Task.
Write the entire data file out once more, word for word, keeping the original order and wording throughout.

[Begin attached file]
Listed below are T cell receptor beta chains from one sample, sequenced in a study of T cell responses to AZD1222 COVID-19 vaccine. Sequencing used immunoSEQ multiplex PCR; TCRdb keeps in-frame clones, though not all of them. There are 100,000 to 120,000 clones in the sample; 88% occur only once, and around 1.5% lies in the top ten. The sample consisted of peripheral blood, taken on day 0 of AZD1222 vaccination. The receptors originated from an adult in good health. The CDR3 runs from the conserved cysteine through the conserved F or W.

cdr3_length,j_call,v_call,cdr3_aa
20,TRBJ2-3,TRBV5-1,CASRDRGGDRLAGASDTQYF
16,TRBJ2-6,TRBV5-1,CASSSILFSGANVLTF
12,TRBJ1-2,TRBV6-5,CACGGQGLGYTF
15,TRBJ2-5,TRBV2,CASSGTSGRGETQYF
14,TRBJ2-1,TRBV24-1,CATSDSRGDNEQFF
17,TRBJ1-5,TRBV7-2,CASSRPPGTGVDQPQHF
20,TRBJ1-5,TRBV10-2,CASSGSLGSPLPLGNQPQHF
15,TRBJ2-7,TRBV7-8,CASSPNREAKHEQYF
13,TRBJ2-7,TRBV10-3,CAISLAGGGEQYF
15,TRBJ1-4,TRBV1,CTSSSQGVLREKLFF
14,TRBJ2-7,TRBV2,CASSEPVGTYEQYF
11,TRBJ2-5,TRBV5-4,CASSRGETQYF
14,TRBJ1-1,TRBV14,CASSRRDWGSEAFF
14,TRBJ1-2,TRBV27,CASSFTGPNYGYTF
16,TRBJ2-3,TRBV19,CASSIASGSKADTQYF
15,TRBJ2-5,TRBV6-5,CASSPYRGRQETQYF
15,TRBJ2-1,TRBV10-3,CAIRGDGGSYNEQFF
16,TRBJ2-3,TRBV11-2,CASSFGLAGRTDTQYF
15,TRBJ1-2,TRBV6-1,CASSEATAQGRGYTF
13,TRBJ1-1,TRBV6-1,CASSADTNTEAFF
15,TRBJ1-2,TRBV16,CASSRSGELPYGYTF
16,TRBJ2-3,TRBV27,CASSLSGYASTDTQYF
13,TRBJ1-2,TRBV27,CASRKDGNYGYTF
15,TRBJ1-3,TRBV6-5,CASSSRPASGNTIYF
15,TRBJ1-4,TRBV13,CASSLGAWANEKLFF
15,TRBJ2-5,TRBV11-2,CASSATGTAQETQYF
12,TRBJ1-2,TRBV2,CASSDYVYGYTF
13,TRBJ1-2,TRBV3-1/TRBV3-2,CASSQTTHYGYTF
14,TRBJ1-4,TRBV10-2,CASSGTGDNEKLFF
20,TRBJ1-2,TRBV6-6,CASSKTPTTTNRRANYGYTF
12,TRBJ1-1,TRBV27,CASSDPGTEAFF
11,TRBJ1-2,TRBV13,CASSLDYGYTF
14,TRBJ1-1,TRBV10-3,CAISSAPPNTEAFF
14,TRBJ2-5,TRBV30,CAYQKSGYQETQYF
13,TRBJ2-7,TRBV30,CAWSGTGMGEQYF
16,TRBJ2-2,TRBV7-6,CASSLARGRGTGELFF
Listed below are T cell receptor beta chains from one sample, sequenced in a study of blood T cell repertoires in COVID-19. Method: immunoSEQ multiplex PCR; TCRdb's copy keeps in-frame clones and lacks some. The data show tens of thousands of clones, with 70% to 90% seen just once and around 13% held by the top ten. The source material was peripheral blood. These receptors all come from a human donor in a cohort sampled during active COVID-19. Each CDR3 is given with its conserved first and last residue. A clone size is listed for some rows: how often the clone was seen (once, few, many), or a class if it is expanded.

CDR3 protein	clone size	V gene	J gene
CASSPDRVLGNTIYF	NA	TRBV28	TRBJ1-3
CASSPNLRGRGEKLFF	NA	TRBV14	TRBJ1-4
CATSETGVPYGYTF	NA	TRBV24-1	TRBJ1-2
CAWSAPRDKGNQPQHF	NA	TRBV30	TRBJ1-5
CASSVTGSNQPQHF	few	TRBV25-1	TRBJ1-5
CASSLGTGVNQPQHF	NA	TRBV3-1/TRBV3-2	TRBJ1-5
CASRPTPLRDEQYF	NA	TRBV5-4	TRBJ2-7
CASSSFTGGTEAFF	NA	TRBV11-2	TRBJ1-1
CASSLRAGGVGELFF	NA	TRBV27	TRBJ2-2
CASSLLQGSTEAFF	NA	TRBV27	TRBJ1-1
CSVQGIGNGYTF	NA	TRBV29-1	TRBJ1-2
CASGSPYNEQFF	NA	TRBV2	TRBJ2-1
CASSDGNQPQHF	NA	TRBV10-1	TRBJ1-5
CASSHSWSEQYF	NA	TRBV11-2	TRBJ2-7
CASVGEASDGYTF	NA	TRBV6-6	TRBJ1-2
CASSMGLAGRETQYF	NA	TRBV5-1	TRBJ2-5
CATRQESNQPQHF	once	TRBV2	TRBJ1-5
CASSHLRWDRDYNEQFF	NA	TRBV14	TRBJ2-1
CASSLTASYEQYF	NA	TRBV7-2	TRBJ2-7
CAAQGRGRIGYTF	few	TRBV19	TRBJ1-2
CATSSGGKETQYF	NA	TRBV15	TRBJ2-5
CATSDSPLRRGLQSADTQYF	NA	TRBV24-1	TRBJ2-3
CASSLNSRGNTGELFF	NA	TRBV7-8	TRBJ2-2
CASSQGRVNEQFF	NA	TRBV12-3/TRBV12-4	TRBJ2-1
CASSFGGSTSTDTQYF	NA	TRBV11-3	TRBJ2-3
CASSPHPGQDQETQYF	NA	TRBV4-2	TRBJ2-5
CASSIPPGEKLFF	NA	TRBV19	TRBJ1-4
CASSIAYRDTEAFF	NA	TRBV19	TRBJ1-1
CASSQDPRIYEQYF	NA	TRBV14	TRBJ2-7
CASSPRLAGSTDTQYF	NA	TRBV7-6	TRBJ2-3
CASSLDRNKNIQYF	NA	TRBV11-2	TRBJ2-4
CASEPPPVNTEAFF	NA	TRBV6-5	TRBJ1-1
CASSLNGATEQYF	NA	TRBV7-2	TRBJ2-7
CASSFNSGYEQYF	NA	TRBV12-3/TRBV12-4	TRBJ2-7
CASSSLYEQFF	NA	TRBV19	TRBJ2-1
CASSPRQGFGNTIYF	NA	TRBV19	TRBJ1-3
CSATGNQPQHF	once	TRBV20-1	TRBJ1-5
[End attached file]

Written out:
Listed below are T cell receptor beta chains from one sample, sequenced in a study of T cell responses to AZD1222 COVID-19 vaccine. Sequencing used immunoSEQ multiplex PCR; TCRdb keeps in-frame clones, though not all of them. There are 100,000 to 120,000 clones in the sample; 88% occur only once, and around 1.5% lies in the top ten. The sample consisted of peripheral blood, taken on day 0 of AZD1222 vaccination. The receptors originated from an adult in good health. The CDR3 runs from the conserved cysteine through the conserved F or W.

cdr3_length,j_call,v_call,cdr3_aa
20,TRBJ2-3,TRBV5-1,CASRDRGGDRLAGASDTQYF
16,TRBJ2-6,TRBV5-1,CASSSILFSGANVLTF
12,TRBJ1-2,TRBV6-5,CACGGQGLGYTF
15,TRBJ2-5,TRBV2,CASSGTSGRGETQYF
14,TRBJ2-1,TRBV24-1,CATSDSRGDNEQFF
17,TRBJ1-5,TRBV7-2,CASSRPPGTGVDQPQHF
20,TRBJ1-5,TRBV10-2,CASSGSLGSPLPLGNQPQHF
15,TRBJ2-7,TRBV7-8,CASSPNREAKHEQYF
13,TRBJ2-7,TRBV10-3,CAISLAGGGEQYF
15,TRBJ1-4,TRBV1,CTSSSQGVLREKLFF
14,TRBJ2-7,TRBV2,CASSEPVGTYEQYF
11,TRBJ2-5,TRBV5-4,CASSRGETQYF
14,TRBJ1-1,TRBV14,CASSRRDWGSEAFF
14,TRBJ1-2,TRBV27,CASSFTGPNYGYTF
16,TRBJ2-3,TRBV19,CASSIASGSKADTQYF
15,TRBJ2-5,TRBV6-5,CASSPYRGRQETQYF
15,TRBJ2-1,TRBV10-3,CAIRGDGGSYNEQFF
16,TRBJ2-3,TRBV11-2,CASSFGLAGRTDTQYF
15,TRBJ1-2,TRBV6-1,CASSEATAQGRGYTF
13,TRBJ1-1,TRBV6-1,CASSADTNTEAFF
15,TRBJ1-2,TRBV16,CASSRSGELPYGYTF
16,TRBJ2-3,TRBV27,CASSLSGYASTDTQYF
13,TRBJ1-2,TRBV27,CASRKDGNYGYTF
15,TRBJ1-3,TRBV6-5,CASSSRPASGNTIYF
15,TRBJ1-4,TRBV13,CASSLGAWANEKLFF
15,TRBJ2-5,TRBV11-2,CASSATGTAQETQYF
12,TRBJ1-2,TRBV2,CASSDYVYGYTF
13,TRBJ1-2,TRBV3-1/TRBV3-2,CASSQTTHYGYTF
14,TRBJ1-4,TRBV10-2,CASSGTGDNEKLFF
20,TRBJ1-2,TRBV6-6,CASSKTPTTTNRRANYGYTF
12,TRBJ1-1,TRBV27,CASSDPGTEAFF
11,TRBJ1-2,TRBV13,CASSLDYGYTF
14,TRBJ1-1,TRBV10-3,CAISSAPPNTEAFF
14,TRBJ2-5,TRBV30,CAYQKSGYQETQYF
13,TRBJ2-7,TRBV30,CAWSGTGMGEQYF
16,TRBJ2-2,TRBV7-6,CASSLARGRGTGELFF
Listed below are T cell receptor beta chains from one sample, sequenced in a study of blood T cell repertoires in COVID-19. Method: immunoSEQ multiplex PCR; TCRdb's copy keeps in-frame clones and lacks some. The data show tens of thousands of clones, with 70% to 90% seen just once and around 13% held by the top ten. The source material was peripheral blood. These receptors all come from a human donor in a cohort sampled during active COVID-19. Each CDR3 is given with its conserved first and last residue. A clone size is listed for some rows: how often the clone was seen (once, few, many), or a class if it is expanded.

CDR3 protein	clone size	V gene	J gene
CASSPDRVLGNTIYF	NA	TRBV28	TRBJ1-3
CASSPNLRGRGEKLFF	NA	TRBV14	TRBJ1-4
CATSETGVPYGYTF	NA	TRBV24-1	TRBJ1-2
CAWSAPRDKGNQPQHF	NA	TRBV30	TRBJ1-5
CASSVTGSNQPQHF	few	TRBV25-1	TRBJ1-5
CASSLGTGVNQPQHF	NA	TRBV3-1/TRBV3-2	TRBJ1-5
CASRPTPLRDEQYF	NA	TRBV5-4	TRBJ2-7
CASSSFTGGTEAFF	NA	TRBV11-2	TRBJ1-1
CASSLRAGGVGELFF	NA	TRBV27	TRBJ2-2
CASSLLQGSTEAFF	NA	TRBV27	TRBJ1-1
CSVQGIGNGYTF	NA	TRBV29-1	TRBJ1-2
CASGSPYNEQFF	NA	TRBV2	TRBJ2-1
CASSDGNQPQHF	NA	TRBV10-1	TRBJ1-5
CASSHSWSEQYF	NA	TRBV11-2	TRBJ2-7
CASVGEASDGYTF	NA	TRBV6-6	TRBJ1-2
CASSMGLAGRETQYF	NA	TRBV5-1	TRBJ2-5
CATRQESNQPQHF	once	TRBV2	TRBJ1-5
CASSHLRWDRDYNEQFF	NA	TRBV14	TRBJ2-1
CASSLTASYEQYF	NA	TRBV7-2	TRBJ2-7
CAAQGRGRIGYTF	few	TRBV19	TRBJ1-2
CATSSGGKETQYF	NA	TRBV15	TRBJ2-5
CATSDSPLRRGLQSADTQYF	NA	TRBV24-1	TRBJ2-3
CASSLNSRGNTGELFF	NA	TRBV7-8	TRBJ2-2
CASSQGRVNEQFF	NA	TRBV12-3/TRBV12-4	TRBJ2-1
CASSFGGSTSTDTQYF	NA	TRBV11-3	TRBJ2-3
CASSPHPGQDQETQYF	NA	TRBV4-2	TRBJ2-5
CASSIPPGEKLFF	NA	TRBV19	TRBJ1-4
CASSIAYRDTEAFF	NA	TRBV19	TRBJ1-1
CASSQDPRIYEQYF	NA	TRBV14	TRBJ2-7
CASSPRLAGSTDTQYF	NA	TRBV7-6	TRBJ2-3
CASSLDRNKNIQYF	NA	TRBV11-2	TRBJ2-4
CASEPPPVNTEAFF	NA	TRBV6-5	TRBJ1-1
CASSLNGATEQYF	NA	TRBV7-2	TRBJ2-7
CASSFNSGYEQYF	NA	TRBV12-3/TRBV12-4	TRBJ2-7
CASSSLYEQFF	NA	TRBV19	TRBJ2-1
CASSPRQGFGNTIYF	NA	TRBV19	TRBJ1-3
CSATGNQPQHF	once	TRBV20-1	TRBJ1-5